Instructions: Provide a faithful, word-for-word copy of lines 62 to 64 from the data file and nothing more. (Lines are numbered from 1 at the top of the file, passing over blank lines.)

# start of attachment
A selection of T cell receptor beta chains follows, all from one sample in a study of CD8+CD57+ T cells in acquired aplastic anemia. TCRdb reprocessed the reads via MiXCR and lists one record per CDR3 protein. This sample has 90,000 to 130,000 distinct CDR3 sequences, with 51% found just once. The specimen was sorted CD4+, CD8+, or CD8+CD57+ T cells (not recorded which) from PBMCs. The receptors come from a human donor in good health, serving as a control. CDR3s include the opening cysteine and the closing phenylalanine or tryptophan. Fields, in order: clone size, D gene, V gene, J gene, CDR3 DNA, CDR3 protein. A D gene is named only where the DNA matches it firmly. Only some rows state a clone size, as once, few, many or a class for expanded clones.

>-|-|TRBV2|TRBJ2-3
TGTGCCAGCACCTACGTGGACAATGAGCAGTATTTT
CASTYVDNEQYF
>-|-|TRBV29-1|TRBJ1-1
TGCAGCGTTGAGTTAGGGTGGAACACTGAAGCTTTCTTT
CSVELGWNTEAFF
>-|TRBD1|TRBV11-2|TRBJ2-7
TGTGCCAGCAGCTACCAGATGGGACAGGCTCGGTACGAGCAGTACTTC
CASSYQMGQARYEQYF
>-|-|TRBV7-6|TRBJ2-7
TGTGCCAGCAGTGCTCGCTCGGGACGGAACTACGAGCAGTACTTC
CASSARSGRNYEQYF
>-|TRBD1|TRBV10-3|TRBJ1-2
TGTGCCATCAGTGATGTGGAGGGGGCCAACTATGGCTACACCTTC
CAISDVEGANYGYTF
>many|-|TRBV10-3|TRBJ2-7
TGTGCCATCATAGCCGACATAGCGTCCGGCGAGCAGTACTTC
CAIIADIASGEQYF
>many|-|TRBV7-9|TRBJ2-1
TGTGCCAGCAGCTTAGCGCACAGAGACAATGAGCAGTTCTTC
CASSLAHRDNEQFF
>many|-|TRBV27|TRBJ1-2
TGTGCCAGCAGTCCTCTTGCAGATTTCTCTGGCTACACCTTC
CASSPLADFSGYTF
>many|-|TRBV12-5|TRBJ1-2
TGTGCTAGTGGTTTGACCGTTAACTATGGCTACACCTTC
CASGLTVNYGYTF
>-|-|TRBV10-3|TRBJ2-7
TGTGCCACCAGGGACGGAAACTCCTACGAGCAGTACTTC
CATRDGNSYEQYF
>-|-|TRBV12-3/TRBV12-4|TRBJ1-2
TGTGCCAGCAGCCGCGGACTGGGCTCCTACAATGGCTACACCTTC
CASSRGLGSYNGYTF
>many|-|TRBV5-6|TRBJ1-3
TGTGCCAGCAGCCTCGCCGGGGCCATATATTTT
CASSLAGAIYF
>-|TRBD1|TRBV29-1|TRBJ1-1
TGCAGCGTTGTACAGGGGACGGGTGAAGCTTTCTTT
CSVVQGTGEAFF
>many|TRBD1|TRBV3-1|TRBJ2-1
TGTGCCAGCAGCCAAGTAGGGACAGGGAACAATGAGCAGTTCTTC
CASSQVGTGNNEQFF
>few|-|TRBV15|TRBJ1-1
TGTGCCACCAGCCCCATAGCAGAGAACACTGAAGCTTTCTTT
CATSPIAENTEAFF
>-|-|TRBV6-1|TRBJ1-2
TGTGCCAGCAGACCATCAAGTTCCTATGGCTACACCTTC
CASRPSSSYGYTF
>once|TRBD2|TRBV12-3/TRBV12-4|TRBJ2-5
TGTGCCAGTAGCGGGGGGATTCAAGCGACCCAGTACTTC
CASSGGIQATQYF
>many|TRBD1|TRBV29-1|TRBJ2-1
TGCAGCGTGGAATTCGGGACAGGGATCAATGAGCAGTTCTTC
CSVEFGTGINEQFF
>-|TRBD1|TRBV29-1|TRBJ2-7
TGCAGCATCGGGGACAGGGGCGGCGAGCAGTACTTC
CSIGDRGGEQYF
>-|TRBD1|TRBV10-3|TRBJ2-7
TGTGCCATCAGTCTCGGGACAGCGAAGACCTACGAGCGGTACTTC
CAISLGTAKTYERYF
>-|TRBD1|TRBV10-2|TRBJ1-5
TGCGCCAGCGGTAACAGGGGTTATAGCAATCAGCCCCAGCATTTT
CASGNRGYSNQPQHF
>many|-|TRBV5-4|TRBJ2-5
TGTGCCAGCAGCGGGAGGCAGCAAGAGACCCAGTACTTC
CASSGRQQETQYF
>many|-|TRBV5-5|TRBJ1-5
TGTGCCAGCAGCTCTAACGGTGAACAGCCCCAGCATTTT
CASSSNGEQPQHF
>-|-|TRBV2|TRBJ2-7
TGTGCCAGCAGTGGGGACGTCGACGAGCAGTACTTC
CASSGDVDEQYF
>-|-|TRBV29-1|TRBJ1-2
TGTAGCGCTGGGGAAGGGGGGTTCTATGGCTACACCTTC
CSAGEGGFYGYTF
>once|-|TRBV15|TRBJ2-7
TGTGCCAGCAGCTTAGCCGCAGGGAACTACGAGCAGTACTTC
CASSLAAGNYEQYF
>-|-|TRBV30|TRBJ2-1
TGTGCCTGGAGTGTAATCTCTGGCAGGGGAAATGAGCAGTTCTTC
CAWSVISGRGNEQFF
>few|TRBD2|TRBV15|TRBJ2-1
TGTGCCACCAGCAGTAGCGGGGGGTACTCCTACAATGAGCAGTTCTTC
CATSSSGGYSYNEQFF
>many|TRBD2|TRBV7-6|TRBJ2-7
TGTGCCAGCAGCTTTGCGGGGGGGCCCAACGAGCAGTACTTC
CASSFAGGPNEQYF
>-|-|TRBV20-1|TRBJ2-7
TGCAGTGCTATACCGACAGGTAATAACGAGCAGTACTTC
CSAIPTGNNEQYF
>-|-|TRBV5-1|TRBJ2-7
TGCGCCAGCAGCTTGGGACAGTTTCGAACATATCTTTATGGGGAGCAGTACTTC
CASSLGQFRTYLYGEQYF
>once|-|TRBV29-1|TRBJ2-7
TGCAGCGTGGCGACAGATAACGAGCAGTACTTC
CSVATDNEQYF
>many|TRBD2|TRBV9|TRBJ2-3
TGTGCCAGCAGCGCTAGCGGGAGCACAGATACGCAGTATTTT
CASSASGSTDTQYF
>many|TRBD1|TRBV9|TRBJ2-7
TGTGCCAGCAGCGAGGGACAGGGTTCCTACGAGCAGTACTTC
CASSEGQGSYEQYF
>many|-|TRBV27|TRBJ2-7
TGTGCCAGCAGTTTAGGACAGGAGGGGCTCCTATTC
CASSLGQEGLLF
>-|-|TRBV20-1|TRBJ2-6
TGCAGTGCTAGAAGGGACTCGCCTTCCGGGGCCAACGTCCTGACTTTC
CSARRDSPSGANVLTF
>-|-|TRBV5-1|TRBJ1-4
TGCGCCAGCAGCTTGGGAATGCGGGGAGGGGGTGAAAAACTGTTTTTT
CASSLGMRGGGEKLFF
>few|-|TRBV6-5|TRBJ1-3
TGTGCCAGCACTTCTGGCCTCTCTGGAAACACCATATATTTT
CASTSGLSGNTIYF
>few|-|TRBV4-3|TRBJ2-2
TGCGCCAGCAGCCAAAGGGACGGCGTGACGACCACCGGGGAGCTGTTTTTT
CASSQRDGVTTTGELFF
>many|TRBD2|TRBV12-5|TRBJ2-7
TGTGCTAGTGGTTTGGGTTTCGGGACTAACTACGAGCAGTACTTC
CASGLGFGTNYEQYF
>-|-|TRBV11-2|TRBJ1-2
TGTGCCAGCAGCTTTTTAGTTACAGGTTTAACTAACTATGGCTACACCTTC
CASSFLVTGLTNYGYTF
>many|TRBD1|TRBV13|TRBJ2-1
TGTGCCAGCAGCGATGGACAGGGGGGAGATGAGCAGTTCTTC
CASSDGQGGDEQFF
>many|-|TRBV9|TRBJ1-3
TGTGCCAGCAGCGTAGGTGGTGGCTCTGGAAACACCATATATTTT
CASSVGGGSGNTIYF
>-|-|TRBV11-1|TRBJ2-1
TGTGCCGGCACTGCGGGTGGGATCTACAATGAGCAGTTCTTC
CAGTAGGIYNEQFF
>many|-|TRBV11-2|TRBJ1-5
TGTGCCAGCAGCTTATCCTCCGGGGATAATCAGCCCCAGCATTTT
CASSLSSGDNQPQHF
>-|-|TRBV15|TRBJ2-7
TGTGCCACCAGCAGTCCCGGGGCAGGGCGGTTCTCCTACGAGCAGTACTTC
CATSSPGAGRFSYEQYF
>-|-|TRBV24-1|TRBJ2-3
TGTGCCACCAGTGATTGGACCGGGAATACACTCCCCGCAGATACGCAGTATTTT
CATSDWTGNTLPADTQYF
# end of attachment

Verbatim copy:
>-|TRBD1|TRBV10-2|TRBJ1-5
TGCGCCAGCGGTAACAGGGGTTATAGCAATCAGCCCCAGCATTTT
CASGNRGYSNQPQHF